El-Haj Update

Nadia Abu El-Haj is getting tenure. For those who came in late: El-Haj is a Palestinian-American anthropologist who teaches at Barnard College. She is also the author of Facts on the Ground, a controversial book that argues, to quote the publisher's description, that "archaeology helped not only to legitimize [Israel's] cultural and political visions but, far more powerfully, to reshape them." Many pro-Israel activists opposed giving her tenure, and it looked for a while like the debate might burst into a full-fledged Norman Finkelstein-style war. My small contribution to the ferment came in August, when I pointed out that the petition against El-Haj included at least two distortions of her views.

As I said in my original post, I'm not qualified to judge the quality of El-Haj's book and I have no opinion on whether she deserves a post at Barnard. She has some serious scholarly detractors and she has some serious scholarly defenders, and until I take the time to learn more than the bare minimum about Israeli archeology I'm going to leave it at that. The good news is that future arguments about her work will now have to center on her work, and not on whether some activists can gin up some outrage by yanking some lines from her book out of context.

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  • iih||

    Thank you Jesse for the update on this. I think Columbia made the right decision.

  • iih||

    ... And I say this because of:

    The good news is that future arguments about her work will now have to center on her work, and not on whether some activists can gin up some outrage by yanking some lines from her book out of context

  • Chuck||

    One more example of why tenure is not an obsolete concept.

  • ||

    For every "controversial" scholar tenure protects, it allows about one thousand lazy assholes sleep through their office hours.

    You tell people they can't be fired and they don't work as hard. What a shock.

  • thoreau||

    The good news is that future arguments about her work will now have to center on her work, and not on whether some activists can gin up some outrage by yanking some lines from her book out of context.

    How does that follow? No doubt activists who want to can continue to gin up outrage.

    As far as the general issue of tenure: I don't think it's the only way a university could be (or should be) run, but tenure isn't the end of motivation. Those who want pay increases and summer salary from research funds still need to stay on top of things.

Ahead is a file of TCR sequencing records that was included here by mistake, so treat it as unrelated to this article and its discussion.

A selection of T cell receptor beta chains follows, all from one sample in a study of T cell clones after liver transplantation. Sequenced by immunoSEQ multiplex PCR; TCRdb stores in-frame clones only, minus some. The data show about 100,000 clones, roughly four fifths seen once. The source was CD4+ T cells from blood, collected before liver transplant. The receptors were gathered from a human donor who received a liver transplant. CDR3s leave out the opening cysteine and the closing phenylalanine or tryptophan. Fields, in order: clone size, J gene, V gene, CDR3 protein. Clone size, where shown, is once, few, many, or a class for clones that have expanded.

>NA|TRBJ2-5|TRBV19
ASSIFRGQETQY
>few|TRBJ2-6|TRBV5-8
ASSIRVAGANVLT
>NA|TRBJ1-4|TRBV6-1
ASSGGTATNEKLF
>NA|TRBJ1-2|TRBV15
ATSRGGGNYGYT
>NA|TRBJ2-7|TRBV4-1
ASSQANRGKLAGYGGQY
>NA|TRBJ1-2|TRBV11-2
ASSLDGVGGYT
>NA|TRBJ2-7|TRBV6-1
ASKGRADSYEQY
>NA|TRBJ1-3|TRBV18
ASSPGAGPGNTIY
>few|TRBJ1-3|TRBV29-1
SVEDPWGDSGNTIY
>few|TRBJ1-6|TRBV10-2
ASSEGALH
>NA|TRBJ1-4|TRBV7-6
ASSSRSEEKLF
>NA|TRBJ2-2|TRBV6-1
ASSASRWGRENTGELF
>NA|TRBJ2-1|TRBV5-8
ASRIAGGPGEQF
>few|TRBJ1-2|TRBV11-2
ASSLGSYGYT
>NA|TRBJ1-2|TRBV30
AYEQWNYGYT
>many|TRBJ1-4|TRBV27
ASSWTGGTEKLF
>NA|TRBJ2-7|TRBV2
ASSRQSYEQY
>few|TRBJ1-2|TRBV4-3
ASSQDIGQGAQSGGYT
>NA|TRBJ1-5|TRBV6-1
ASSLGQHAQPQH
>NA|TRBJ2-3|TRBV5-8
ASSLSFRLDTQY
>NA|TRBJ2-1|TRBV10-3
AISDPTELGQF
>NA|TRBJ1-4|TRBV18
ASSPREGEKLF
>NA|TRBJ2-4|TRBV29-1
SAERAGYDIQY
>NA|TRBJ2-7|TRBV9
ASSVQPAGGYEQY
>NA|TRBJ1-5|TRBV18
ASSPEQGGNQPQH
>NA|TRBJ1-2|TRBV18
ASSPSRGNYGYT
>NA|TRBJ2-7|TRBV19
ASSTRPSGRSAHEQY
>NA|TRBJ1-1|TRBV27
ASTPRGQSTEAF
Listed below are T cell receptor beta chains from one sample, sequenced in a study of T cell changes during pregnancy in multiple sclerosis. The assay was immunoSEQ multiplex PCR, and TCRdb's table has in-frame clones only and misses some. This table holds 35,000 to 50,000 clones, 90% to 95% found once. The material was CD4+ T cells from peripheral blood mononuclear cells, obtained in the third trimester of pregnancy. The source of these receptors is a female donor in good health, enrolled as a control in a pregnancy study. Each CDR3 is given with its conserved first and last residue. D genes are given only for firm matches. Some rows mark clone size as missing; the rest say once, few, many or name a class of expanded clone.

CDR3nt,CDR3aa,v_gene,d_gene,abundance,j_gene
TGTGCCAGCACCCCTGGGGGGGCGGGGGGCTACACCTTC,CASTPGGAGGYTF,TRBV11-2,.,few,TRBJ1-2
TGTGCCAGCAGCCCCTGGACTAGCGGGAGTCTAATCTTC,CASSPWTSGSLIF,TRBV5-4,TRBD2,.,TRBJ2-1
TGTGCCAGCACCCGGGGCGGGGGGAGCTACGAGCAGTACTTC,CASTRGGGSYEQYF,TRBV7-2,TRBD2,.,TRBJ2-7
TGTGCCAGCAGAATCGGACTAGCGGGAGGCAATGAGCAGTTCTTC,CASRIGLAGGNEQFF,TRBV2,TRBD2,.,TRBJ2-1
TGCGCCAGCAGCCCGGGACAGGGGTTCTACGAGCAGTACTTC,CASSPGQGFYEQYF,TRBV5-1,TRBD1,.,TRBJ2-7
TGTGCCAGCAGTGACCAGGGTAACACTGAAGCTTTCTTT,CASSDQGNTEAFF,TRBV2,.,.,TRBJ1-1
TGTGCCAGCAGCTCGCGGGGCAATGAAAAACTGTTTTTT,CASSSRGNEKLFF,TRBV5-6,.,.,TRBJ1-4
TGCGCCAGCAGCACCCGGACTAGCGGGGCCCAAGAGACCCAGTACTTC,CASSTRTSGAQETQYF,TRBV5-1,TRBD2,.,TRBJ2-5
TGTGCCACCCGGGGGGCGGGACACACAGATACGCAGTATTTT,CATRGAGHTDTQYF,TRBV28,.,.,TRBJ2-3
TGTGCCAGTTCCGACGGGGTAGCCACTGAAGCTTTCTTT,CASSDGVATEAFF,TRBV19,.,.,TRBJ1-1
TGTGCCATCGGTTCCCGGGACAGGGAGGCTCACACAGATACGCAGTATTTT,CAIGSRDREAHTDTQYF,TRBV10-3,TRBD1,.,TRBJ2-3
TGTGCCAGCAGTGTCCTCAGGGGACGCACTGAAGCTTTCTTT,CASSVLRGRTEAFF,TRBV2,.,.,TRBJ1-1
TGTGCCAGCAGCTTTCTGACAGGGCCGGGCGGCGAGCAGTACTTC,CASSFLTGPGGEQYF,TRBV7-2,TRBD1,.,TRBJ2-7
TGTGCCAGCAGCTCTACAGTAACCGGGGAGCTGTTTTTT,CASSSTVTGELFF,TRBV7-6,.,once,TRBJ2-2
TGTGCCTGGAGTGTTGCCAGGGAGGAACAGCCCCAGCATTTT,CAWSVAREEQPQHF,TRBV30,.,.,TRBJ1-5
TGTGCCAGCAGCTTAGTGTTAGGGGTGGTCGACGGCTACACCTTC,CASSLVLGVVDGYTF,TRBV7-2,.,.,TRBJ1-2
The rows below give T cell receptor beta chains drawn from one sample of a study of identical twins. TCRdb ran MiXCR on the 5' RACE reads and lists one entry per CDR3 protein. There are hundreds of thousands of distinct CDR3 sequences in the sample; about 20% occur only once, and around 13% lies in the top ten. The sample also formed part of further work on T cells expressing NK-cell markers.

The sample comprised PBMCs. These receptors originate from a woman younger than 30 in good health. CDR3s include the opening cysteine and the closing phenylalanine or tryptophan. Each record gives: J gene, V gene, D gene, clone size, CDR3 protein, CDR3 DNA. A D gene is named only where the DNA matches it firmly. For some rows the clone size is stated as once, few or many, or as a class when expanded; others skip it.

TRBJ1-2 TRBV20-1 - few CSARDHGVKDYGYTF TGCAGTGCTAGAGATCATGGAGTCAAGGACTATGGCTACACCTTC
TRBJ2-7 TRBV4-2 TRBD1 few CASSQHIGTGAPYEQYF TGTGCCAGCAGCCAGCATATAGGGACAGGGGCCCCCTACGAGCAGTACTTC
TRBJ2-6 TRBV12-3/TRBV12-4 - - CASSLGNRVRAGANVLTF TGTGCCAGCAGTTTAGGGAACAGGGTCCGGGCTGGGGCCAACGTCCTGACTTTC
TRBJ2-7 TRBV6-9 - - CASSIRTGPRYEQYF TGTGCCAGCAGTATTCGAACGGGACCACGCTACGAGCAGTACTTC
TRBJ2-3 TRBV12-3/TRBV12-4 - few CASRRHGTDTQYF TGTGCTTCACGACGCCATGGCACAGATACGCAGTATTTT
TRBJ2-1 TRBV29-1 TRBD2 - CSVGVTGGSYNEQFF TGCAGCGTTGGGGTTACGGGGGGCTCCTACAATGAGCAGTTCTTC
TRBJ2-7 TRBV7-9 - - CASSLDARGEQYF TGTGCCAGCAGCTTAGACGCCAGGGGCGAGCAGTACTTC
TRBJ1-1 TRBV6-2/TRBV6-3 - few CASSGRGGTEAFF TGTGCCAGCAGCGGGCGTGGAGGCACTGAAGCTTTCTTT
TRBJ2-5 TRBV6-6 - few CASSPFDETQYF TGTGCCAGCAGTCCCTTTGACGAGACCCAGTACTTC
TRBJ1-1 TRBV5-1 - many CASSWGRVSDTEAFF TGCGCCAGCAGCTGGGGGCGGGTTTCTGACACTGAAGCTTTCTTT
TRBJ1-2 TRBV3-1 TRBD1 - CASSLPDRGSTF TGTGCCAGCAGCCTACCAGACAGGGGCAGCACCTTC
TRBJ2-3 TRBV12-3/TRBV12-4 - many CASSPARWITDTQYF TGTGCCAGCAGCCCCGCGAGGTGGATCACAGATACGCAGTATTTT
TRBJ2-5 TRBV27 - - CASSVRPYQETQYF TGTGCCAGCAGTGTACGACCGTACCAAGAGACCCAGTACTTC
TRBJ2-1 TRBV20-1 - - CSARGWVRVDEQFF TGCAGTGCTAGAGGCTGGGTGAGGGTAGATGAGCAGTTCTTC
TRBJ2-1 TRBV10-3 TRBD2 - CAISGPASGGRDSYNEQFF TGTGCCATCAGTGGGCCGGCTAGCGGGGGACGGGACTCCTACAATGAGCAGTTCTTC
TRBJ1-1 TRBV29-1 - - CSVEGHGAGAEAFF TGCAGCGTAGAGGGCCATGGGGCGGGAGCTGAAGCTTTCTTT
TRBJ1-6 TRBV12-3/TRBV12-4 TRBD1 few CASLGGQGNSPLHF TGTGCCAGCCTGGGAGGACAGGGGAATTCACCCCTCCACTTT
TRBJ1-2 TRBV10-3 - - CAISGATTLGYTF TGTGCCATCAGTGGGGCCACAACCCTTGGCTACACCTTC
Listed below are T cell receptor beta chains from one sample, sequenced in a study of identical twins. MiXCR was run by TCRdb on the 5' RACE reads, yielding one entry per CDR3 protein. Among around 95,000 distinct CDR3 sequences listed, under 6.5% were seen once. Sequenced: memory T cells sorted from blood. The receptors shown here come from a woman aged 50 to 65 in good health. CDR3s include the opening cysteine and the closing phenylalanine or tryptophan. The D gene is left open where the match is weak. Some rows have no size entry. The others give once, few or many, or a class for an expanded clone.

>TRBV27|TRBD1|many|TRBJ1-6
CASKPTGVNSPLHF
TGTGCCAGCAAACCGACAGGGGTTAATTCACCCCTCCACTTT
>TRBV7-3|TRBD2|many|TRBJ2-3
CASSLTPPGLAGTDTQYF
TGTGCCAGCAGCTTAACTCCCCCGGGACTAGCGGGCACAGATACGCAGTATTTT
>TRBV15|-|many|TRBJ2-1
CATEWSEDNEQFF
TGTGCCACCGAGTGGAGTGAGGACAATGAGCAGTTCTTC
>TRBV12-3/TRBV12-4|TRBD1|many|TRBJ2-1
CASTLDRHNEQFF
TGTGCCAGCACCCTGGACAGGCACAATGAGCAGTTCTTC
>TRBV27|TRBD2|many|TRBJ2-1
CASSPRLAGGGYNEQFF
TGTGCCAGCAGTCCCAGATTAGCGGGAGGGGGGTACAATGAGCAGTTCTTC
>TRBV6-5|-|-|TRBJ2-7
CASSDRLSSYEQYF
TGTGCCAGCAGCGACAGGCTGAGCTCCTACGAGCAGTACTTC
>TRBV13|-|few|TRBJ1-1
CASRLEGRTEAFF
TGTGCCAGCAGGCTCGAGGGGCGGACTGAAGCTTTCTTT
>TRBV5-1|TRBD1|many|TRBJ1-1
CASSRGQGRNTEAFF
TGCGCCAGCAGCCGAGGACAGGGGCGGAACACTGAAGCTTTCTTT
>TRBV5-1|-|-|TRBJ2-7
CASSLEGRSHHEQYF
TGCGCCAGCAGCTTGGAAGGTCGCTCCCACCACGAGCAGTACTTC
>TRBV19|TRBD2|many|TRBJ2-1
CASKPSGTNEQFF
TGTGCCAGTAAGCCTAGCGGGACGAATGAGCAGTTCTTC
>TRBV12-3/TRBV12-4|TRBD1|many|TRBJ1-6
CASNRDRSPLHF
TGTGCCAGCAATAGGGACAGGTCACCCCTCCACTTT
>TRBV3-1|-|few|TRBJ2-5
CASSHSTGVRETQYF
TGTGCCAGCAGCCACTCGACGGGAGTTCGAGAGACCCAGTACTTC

I will say this much: I didn't join the faculty union at my school. We've already got the security of tenure (well, I don't have it yet, but I hope to), why the hell do we need a union.

  • ||

    One more example of why tenure is not an obsolete concept.

    How is that?

    As far as the general issue of tenure: I don't think it's the only way a university could be (or should be) run, but tenure isn't the end of motivation. Those who want pay increases and summer salary from research funds still need to stay on top of things.

    Hmm i dont think the issue with tenure is the motivated/good professors, its all the others douchebags who should never have been teaching in the first place.

  • Jesse Walker||

    No doubt activists who want to can continue to gin up outrage.

    And El-Haj can ignore them.

  • thoreau||

    its all the others douchebags who should never have been teaching in the first place.

    Hence we have committee assignments.

    Those douchebags can chair the Committee on Assessments of Outcomes of Assessments by the Assessment Committee.

  • iih||

    No doubt activists who want to can continue to gin up outrage.

    And El-Haj can ignore them.


    Right, but she can't ignore the scholarly critics of her work because her career rests on her academic reputations. And, no, one's career does not end at getting tenure. You can be reduced to nothing in an serious institution if you are an unproductive tenured faculty.

  • iih||

    Those douchebags can chair the Committee on Assessments of Outcomes of Assessments by the Assessment Committee.

    Not in top tier and Ivy League schools. They do care about their tenure process.

  • thoreau||

    iih-

    My observation is that there are a lot of old blowhards in my school who long since ceased innovating in teaching or research but chair all sorts of committees.

    The talented and innovative folks have better things to do.